HM Revenue and Customs (HMRC) look carefully at the documentation supporting all investment schemes that have a tax advantage, such as the Enterprise Investment Scheme (EIS).
One of the rules for an investment to qualify for EIS relief is that the subscriber to the EIS shares must not possess, or be entitled to acquire, more than 30 per cent of:
- the ordinary share capital of the company;
- the loan capital and issued share capital of the company; or
- the voting power of the company.
In each case, the legislation also bites if the rules are transgressed as regards a subsidiary of the EIS company.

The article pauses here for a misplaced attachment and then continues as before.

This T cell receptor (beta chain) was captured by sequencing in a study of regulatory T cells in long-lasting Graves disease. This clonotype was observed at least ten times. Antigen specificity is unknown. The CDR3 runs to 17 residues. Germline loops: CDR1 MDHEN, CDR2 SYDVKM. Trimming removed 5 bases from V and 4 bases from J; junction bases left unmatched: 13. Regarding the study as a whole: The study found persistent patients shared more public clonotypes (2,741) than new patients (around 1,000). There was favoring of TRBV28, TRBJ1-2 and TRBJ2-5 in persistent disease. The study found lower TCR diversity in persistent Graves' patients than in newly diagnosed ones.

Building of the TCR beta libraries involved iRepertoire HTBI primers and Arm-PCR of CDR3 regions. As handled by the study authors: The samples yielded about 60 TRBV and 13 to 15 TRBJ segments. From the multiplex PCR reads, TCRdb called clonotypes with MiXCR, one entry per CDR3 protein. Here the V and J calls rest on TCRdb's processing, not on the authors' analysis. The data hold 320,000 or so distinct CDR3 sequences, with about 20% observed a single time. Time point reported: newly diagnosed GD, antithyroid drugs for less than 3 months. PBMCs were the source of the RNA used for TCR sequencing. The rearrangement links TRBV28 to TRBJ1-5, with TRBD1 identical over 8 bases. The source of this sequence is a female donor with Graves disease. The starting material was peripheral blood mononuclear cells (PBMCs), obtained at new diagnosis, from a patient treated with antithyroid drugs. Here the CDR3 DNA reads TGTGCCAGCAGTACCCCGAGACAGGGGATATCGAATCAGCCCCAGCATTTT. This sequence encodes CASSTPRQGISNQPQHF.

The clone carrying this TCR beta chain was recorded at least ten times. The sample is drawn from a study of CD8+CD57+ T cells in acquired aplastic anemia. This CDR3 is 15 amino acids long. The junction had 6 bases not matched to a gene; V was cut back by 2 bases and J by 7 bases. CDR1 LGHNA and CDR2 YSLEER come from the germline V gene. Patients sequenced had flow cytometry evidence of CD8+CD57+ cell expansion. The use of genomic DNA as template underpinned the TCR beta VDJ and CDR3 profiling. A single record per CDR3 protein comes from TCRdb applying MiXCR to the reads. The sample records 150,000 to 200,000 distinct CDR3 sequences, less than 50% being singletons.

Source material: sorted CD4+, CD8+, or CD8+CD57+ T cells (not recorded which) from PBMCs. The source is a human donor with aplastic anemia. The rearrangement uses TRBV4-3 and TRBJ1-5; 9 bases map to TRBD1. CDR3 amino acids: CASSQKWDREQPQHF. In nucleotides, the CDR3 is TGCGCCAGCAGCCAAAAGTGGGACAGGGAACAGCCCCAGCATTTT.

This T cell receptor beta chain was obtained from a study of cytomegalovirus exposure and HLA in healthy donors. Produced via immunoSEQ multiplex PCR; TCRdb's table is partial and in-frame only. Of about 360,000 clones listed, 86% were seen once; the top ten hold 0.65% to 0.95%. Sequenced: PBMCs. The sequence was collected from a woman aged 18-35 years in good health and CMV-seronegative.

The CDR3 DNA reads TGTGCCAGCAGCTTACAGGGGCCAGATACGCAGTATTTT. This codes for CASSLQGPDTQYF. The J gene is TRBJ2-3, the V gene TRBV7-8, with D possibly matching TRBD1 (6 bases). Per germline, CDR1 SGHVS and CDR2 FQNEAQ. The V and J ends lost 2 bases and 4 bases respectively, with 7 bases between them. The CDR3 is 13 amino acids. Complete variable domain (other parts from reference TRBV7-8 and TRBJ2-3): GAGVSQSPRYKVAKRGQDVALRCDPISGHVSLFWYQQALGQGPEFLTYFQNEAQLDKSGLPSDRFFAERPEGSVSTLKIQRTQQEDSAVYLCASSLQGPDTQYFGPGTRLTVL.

In a recent case, EIS relief was denied by HMRC because although the claimants each held less than 30 per cent of the shares, they also held loan stock which, when considered in aggregate with the shares, meant that they held more than 30 per cent of the capital of the company.
In the Upper Tribunal, HMRC’s view prevailed.